> convention was successful and hotel management wanted convention back
    -- was decided that 1964 convention would return to same site
    - 1964: Repetercon (Peterborough); March 27-30, 1964
    > attendance listed as 151, though one report listed only 125 as attending
    -- ten members of Birmingham SF Group attended
    > GoH was Tedd Tubb
    > chairman was Tony Walsh
    > attended by U.S. pros Edmond Hamilton and Leigh Brackett
    > attended by TAFF delegate Wally Weber
    -- he had a great time: "They wait on me hand, foot, and tentacle; the
    only person in Britain reluctant to become my slave is Ella Parker"
    >> reference to the Weber-Parker pseudofeuds of years past that had
    brought on Ella's U.S. trip of 1961
    > George Scithers, who was in Europe on military service, also attended
    > even LASFS was there is spirit
    -- the club sent a telegram, which was received with applause, and which
    brought in 8 shillings at the auction
    > Programme
    -- pro authors "tribute to Nova", with Michael Moorcock, Ted Tubb, and
    Ken Bulmer
    >> Nova Publications had published NEW WORLDS magazine
    --- went out of business in 1964
    --- NEW WORLDS assumed by a different publisher after that
    >> panel was tribute to Ted Carnell's editorship under Nova
    > Doc Weir Award went to Archie Mercer
    -- he thanked BSFA in a short speech which was described as "the
    weekend's finest"
    > site selection: Birmingham defeated Harrogate by a single vote, 27 to 26
    -- Ron Bennett had championed the Harrogate cause
    >> according to those who attended, it was a bad convention for
    Bennett: besides losing the site selection vote, he had lost his
    voice after the convention's first day, and worse, had incredibly
    bad luck at Brag
    - 1967: Briscon (Bristol); March 24-26, 1967
    > sponsored by BaD Group
    -- Tony Walsh was chairman
    -- Archie & Beryl Mercer handled pubications
    -- Graham Boak in charge of room where art show, fanzine sales, and book
    sales were housed
    > GoH was John Brunner
    > no attendance figures listed
    > Programme
    -- speeches by Brunner and Michael Moorcock
    -- Knights of St. Fantony event
    >> initiated were Ramsey Campbell, Charles Partington, Wendy Freeman,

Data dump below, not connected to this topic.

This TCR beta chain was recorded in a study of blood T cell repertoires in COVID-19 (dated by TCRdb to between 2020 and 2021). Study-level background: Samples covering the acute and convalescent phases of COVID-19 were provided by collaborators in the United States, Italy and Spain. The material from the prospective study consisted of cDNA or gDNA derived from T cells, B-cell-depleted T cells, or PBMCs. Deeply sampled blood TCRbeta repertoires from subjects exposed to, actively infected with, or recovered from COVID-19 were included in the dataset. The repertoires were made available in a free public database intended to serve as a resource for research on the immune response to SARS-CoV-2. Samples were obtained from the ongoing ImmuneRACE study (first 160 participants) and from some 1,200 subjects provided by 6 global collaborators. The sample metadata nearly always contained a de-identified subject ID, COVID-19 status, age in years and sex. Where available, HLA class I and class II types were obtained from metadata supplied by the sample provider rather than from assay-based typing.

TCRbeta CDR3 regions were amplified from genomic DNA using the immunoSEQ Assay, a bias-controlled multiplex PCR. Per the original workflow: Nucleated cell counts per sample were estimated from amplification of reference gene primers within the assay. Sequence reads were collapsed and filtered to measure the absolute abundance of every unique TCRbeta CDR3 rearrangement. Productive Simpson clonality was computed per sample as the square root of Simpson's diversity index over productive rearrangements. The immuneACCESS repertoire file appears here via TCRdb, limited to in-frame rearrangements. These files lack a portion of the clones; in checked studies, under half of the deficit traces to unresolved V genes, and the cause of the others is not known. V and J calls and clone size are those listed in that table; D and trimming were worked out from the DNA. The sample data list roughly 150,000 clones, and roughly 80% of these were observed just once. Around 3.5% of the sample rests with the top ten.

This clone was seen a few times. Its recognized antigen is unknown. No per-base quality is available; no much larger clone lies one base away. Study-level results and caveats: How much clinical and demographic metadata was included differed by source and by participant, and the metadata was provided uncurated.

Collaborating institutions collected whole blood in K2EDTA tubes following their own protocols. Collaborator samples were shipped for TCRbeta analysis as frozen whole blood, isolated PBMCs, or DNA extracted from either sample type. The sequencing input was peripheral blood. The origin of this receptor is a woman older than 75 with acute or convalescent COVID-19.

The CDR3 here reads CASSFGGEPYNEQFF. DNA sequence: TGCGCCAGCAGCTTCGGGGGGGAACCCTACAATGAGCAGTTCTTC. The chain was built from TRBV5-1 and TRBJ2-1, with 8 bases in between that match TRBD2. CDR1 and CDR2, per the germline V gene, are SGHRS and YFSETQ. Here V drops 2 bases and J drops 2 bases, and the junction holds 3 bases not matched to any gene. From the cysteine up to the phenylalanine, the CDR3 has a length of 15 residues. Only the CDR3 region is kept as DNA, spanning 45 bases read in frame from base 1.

and Jill Adams
    -- two screenings of Ed Emshwiller's film RELATIVITY, which was billed
    as not for the squeamish
    >> film inspired short-lived fanzine of same name by two Welsh fans,
    Jon Williams and Bryn Fortey
    --- fanzine was later revived by Fortey in the 1970s
    - 1968: ThirdManCon (Buxton in Derbyshire); April 12-15, 1968
    > Organized by The Delta Group
    > site was St. Ann's Hotel
    > GoH was Ken Bulmer
    > 215 registered, 160 in attendance
    -- large U.S. contingent including Dave Kyle, Don Wollheim, and TAFF
    delegate Steve Stiles
    -- group of German fans attending to promote Heidelberg 1970 Worldcon
    bid, including Waldemar Kumming, Tom Schluck, and Heinrich Arenz
    > Programming
    -- Bulmer gave humorous talk on trends in science fiction
    -- Eric Bentcliffe did slide show
    -- Dave Kyle spoke about the movie 2001: A SPACE ODYSSEY
    -- Knights of St. Fantony event
    >> initiated were Doreen Parker, Ken McIntyre, and Beryl Mercer
    -- British Fantasy Award shared by Phil Dick and Michael Moorcock
    > Site selection
    -- alternate site deemed necessary for 1969 Eastercon; suitable
    accomodations were not available in Cambridge
    >> committee put together to locate new site
    -- no decision on site for 1970 was made, ending two-year planning cycle
    The cat spread its wings and flew high into the air, hovering to keep pace with them as they moved cautiously toward the city. Then, as they climbed over the rubble of what had once been a gateway and began to make their way through piles of weed-grown masonry, the cat flew to the squat building with the yellow dome upon its roof. It flew twice around the dome and then came back to settle on Jhary's shoulder. - The King of the Swords

  • #2
    Good stuff Berry, well found.
    'You know, I can't keep up with you. If I hadn't met you in person, I quite honestly would NOT believe you really existed. I just COULDN'T. You do so MUCH... if half of what goes into your zines is to be believed, you've read more at the age of 17 than I have at the age of 32 - LOTS more'

    Archie Mercer to Mike (Burroughsania letters page, 1957)